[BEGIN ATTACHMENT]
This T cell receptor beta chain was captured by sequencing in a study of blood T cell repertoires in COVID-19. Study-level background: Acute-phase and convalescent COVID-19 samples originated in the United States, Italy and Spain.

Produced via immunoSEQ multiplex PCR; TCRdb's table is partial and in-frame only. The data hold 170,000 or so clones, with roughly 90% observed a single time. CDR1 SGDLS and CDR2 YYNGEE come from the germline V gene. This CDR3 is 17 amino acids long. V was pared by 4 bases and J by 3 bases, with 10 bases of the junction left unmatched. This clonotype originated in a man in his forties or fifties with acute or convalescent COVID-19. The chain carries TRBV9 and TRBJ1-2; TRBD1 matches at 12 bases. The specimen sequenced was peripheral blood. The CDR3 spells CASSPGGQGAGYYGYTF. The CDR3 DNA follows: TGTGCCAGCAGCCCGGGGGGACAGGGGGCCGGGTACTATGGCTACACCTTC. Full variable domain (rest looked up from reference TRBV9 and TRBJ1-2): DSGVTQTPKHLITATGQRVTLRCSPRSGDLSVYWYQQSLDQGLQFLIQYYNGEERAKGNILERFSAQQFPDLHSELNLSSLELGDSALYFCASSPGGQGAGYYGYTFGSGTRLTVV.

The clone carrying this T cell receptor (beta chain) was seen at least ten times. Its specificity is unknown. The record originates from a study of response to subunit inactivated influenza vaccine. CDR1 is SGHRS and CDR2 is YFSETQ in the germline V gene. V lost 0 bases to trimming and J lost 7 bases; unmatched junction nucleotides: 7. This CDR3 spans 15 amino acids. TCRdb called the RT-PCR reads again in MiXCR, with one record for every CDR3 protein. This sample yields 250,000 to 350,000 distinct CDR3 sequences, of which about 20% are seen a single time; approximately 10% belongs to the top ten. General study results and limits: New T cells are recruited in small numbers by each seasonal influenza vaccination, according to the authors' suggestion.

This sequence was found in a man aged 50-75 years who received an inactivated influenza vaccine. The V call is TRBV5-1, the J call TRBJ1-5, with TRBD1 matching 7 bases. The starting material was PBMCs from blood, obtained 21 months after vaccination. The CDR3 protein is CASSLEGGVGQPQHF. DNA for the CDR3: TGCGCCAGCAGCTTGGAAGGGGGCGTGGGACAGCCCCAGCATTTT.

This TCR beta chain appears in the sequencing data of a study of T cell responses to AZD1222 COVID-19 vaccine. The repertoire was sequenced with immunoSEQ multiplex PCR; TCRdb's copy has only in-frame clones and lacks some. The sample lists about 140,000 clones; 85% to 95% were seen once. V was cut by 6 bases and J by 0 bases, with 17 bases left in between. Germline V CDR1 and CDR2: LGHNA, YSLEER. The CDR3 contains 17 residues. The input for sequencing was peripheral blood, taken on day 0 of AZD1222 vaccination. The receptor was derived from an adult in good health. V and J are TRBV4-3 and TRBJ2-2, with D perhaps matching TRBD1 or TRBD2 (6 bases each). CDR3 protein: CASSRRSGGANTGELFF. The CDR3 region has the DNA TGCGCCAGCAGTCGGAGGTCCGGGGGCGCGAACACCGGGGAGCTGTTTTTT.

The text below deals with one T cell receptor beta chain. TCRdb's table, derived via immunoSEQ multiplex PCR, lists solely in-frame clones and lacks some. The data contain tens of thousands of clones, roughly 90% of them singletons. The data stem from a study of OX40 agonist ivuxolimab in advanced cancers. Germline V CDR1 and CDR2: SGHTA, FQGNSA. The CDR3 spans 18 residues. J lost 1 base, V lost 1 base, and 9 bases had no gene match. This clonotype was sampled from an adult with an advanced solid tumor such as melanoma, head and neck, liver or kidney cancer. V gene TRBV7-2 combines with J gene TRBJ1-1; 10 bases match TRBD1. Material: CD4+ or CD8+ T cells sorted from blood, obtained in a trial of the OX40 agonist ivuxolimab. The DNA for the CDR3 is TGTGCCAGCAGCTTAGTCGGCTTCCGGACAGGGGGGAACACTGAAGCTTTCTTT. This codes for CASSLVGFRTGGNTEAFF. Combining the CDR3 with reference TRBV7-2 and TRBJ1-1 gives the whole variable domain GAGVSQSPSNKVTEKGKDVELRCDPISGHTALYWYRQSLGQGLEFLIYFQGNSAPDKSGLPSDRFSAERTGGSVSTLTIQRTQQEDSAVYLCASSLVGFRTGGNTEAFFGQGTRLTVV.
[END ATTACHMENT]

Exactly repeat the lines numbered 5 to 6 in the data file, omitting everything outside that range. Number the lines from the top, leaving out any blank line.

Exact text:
This TCR beta chain appears in the sequencing data of a study of T cell responses to AZD1222 COVID-19 vaccine. The repertoire was sequenced with immunoSEQ multiplex PCR; TCRdb's copy has only in-frame clones and lacks some. The sample lists about 140,000 clones; 85% to 95% were seen once. V was cut by 6 bases and J by 0 bases, with 17 bases left in between. Germline V CDR1 and CDR2: LGHNA, YSLEER. The CDR3 contains 17 residues. The input for sequencing was peripheral blood, taken on day 0 of AZD1222 vaccination. The receptor was derived from an adult in good health. V and J are TRBV4-3 and TRBJ2-2, with D perhaps matching TRBD1 or TRBD2 (6 bases each). CDR3 protein: CASSRRSGGANTGELFF. The CDR3 region has the DNA TGCGCCAGCAGTCGGAGGTCCGGGGGCGCGAACACCGGGGAGCTGTTTTTT.

The text below deals with one T cell receptor beta chain. TCRdb's table, derived via immunoSEQ multiplex PCR, lists solely in-frame clones and lacks some. The data contain tens of thousands of clones, roughly 90% of them singletons. The data stem from a study of OX40 agonist ivuxolimab in advanced cancers. Germline V CDR1 and CDR2: SGHTA, FQGNSA. The CDR3 spans 18 residues. J lost 1 base, V lost 1 base, and 9 bases had no gene match. This clonotype was sampled from an adult with an advanced solid tumor such as melanoma, head and neck, liver or kidney cancer. V gene TRBV7-2 combines with J gene TRBJ1-1; 10 bases match TRBD1. Material: CD4+ or CD8+ T cells sorted from blood, obtained in a trial of the OX40 agonist ivuxolimab. The DNA for the CDR3 is TGTGCCAGCAGCTTAGTCGGCTTCCGGACAGGGGGGAACACTGAAGCTTTCTTT. This codes for CASSLVGFRTGGNTEAFF. Combining the CDR3 with reference TRBV7-2 and TRBJ1-1 gives the whole variable domain GAGVSQSPSNKVTEKGKDVELRCDPISGHTALYWYRQSLGQGLEFLIYFQGNSAPDKSGLPSDRFSAERTGGSVSTLTIQRTQQEDSAVYLCASSLVGFRTGGNTEAFFGQGTRLTVV.